The Senate Appropriations/Base Budget Committee passed a bill Wednesday that would divert millions from North Carolina’s tobacco Master Settlement Agreement, including most of Golden LEAF’s allotment for next year, to help plug a looming budget hole.
The bill also would siphon off unencumbered funds from a number of other sources, among them Job Development Investment Grants, the One North Carolina Fund, and the Parks & Recreation Trust Fund.
“Every day that goes by that we don’t either capture these funds or hold back on the spending [is] another dollar spent,” said Sen. Richard Stevens, a Wake County Republican and co-chairman of the committee. “Every dollar that’s saved today, although not completely, begins to help our situation for the next fiscal year.”
The measure would transfer $82 million in unexpended revenues from the three recipients of North Carolina’s tobacco settlement in 1998 — the Golden LEAF Foundation, the Health & Wellness Trust Fund, and the N.C. Tobacco Trust Fund.
Golden LEAF would take the largest hit. It would lose a $67-million annual allotment due April 15. The Health & Wellness Trust Fund would lose $12 million, and the Tobacco Trust Fund $3 million.
The legislation wouldn’t impact Golden LEAF’s future allotments, nor would it touch the group’s corpus valued at $555 million.
For years, Republicans and limited government advocates have criticized Golden LEAF as a political slush fund, but Democrats at the committee hearing defended it as a job-creator.
“The Golden LEAF fund was designed for tobacco-dependent counties, the poorest counties in the state, to put money back in those counties for job creation,” said Sen. Michael Walters, D-Robeson. “We’re taking that assurance that we’ve given those folks away from them again. We’re going to push these poor countries back into recession further than we ever thought we would.”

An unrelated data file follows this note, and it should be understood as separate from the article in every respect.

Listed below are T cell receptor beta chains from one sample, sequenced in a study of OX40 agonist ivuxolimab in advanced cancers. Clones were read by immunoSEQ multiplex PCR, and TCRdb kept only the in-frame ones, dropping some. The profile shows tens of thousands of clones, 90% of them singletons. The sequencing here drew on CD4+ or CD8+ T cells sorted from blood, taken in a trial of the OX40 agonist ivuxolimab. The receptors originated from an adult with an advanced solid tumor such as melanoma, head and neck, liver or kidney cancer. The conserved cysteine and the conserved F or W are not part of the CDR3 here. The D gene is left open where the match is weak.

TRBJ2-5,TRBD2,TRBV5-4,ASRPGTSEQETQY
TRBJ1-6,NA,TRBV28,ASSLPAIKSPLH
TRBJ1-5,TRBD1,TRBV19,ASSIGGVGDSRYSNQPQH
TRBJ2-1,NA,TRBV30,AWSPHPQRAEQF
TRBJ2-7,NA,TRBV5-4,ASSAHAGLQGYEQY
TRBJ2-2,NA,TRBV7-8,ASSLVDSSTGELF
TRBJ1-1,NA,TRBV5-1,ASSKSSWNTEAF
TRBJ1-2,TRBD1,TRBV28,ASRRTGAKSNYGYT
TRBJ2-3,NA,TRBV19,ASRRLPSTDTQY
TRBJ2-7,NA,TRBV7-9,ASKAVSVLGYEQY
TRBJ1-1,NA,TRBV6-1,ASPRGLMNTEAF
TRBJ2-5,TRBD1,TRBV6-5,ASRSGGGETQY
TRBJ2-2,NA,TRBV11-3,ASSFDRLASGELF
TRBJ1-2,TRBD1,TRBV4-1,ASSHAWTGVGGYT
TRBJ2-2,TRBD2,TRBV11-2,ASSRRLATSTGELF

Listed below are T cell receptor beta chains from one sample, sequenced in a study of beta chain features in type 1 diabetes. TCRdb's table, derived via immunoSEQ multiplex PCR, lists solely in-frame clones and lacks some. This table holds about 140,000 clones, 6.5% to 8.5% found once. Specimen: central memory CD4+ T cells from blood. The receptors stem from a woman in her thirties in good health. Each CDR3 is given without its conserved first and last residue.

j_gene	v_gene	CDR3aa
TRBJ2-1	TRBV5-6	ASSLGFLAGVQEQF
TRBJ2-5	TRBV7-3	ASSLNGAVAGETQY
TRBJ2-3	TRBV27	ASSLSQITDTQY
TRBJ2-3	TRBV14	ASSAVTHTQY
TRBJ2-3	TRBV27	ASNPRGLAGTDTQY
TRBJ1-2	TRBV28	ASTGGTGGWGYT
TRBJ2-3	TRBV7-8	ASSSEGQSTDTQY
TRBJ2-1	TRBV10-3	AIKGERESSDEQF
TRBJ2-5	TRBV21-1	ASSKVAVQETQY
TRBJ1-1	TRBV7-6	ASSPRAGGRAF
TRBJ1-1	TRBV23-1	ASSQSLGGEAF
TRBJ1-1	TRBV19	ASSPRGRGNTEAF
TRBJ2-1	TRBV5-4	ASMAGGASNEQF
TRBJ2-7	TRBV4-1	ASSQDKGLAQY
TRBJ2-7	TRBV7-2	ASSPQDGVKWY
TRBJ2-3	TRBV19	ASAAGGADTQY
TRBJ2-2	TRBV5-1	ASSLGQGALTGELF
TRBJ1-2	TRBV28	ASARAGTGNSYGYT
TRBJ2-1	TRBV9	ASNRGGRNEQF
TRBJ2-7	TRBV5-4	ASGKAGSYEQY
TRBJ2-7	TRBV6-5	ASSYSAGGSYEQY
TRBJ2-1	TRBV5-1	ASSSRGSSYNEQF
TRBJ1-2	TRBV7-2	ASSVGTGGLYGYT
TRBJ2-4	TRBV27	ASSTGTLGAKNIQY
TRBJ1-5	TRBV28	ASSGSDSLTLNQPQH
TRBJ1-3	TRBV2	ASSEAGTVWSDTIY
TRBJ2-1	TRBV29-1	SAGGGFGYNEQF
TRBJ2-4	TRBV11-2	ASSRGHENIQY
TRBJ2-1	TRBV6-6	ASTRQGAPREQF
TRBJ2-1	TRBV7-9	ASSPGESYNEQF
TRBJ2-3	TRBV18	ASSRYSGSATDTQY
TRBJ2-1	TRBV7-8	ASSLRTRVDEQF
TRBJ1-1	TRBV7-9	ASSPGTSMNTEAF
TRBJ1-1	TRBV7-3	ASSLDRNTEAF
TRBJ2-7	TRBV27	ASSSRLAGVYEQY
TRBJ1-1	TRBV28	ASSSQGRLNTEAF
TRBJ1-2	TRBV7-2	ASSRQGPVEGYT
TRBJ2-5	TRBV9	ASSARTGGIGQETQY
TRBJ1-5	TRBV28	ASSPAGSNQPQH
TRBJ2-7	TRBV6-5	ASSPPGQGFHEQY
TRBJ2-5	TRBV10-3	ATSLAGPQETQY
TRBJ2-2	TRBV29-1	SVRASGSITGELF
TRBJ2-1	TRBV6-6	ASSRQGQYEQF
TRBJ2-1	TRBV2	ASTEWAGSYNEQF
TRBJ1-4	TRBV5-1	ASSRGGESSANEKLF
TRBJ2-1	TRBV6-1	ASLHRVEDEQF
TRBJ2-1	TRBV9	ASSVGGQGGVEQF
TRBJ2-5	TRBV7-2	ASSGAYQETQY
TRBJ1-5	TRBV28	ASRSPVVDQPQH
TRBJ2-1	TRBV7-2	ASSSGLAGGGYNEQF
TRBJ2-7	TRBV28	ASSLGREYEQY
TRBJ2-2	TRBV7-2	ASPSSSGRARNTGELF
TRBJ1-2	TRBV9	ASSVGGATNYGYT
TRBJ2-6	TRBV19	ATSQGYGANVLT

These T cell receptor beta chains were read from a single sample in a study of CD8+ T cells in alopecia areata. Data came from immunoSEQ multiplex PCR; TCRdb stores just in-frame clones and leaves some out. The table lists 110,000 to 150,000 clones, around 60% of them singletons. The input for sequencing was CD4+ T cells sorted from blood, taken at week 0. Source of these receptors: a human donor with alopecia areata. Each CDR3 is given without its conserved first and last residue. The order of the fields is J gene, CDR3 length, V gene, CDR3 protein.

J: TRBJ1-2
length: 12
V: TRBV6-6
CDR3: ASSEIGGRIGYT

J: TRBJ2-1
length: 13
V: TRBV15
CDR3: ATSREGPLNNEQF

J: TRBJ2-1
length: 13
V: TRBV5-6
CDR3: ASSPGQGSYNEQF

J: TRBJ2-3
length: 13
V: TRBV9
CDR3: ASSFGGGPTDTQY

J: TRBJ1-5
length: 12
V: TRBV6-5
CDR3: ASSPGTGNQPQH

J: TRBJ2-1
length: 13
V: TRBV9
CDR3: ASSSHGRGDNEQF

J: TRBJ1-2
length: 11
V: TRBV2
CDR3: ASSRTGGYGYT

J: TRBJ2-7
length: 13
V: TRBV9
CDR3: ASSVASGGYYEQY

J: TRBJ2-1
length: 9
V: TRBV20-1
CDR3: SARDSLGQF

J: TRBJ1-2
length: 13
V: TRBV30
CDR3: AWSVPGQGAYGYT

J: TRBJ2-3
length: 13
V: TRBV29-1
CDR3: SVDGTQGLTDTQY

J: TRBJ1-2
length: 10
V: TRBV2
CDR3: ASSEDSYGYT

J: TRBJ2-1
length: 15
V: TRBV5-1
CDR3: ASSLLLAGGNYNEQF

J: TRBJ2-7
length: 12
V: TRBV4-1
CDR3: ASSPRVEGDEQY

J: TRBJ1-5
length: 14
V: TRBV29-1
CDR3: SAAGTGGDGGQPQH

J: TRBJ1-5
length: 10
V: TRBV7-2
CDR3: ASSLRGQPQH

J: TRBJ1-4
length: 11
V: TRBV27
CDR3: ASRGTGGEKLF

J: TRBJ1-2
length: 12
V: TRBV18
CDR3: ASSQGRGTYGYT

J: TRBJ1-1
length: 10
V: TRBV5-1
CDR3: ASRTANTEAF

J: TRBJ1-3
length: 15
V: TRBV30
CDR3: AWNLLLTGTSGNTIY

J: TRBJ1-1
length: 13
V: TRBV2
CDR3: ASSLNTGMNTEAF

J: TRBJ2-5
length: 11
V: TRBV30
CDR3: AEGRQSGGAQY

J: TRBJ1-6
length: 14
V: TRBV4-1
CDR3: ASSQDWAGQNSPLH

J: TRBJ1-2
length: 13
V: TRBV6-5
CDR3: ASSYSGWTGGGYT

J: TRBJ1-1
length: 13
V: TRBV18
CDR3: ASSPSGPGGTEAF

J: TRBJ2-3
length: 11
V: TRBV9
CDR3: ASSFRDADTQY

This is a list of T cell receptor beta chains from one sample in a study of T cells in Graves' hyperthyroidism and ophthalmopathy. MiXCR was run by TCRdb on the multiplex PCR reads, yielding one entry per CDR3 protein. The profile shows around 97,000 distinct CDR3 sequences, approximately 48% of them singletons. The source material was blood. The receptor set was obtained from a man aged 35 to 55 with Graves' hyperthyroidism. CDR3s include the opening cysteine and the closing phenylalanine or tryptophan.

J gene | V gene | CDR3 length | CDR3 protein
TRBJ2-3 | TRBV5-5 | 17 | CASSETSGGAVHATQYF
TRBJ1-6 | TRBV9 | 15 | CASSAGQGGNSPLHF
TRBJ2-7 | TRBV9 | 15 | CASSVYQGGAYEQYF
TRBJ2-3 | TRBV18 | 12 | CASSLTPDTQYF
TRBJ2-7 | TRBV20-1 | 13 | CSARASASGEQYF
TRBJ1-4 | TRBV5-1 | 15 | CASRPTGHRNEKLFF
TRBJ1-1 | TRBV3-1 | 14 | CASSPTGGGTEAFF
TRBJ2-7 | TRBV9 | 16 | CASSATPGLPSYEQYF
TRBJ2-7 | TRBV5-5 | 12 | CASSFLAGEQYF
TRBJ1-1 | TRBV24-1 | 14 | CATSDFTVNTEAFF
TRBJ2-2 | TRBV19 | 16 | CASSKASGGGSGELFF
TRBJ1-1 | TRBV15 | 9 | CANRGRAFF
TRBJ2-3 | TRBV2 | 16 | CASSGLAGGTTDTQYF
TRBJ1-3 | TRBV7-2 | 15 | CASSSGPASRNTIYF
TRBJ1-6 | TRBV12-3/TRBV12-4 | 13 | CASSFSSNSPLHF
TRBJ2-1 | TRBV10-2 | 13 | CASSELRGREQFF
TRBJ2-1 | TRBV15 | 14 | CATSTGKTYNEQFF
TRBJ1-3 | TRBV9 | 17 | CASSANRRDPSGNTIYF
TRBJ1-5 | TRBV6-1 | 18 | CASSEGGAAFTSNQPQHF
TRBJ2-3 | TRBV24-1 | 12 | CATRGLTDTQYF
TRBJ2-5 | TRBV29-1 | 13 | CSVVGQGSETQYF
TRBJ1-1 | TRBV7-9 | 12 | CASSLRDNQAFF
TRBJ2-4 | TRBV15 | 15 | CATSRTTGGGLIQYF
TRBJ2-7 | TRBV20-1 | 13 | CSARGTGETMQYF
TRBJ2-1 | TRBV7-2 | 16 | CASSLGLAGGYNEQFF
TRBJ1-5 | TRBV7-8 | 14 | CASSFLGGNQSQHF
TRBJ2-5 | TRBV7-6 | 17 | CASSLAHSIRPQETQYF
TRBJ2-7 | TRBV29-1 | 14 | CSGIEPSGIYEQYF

Democratic Gov. Bev Perdue also criticized the proposed cuts in a statement issued shortly after the committee wrapped up its work for the day.
“I am truly surprised that Senate leadership is considering taking North Carolina’s jobs money as a way to balance the budget,” Perdue said. “It won’t work — and what’s more, our people won’t work if we can’t bring new companies and industries to our state. We have many hundreds of new jobs in the pipeline right now, and they depend on that money. If we don’t win those projects, those jobs go somewhere else. It’s that simple.”
Republican Sen. Don East of Surry County said the budget shortfall necessitates tough choices — and diverting funds from Golden LEAF is one of them.
“I would ask you folks if you don’t agree with this, what group of employees do you plan to lay off?” East said. “Which taxes do you plan to increase? Because we’ve got to balance the budget some way or other.”
The measure now goes to the Senate floor for a vote of the entire body.
David N. Bass is an associate editor of Carolina Journal.
[Editor’s note: This article was updated to report the correct amounts of tobacco settlement money involved.]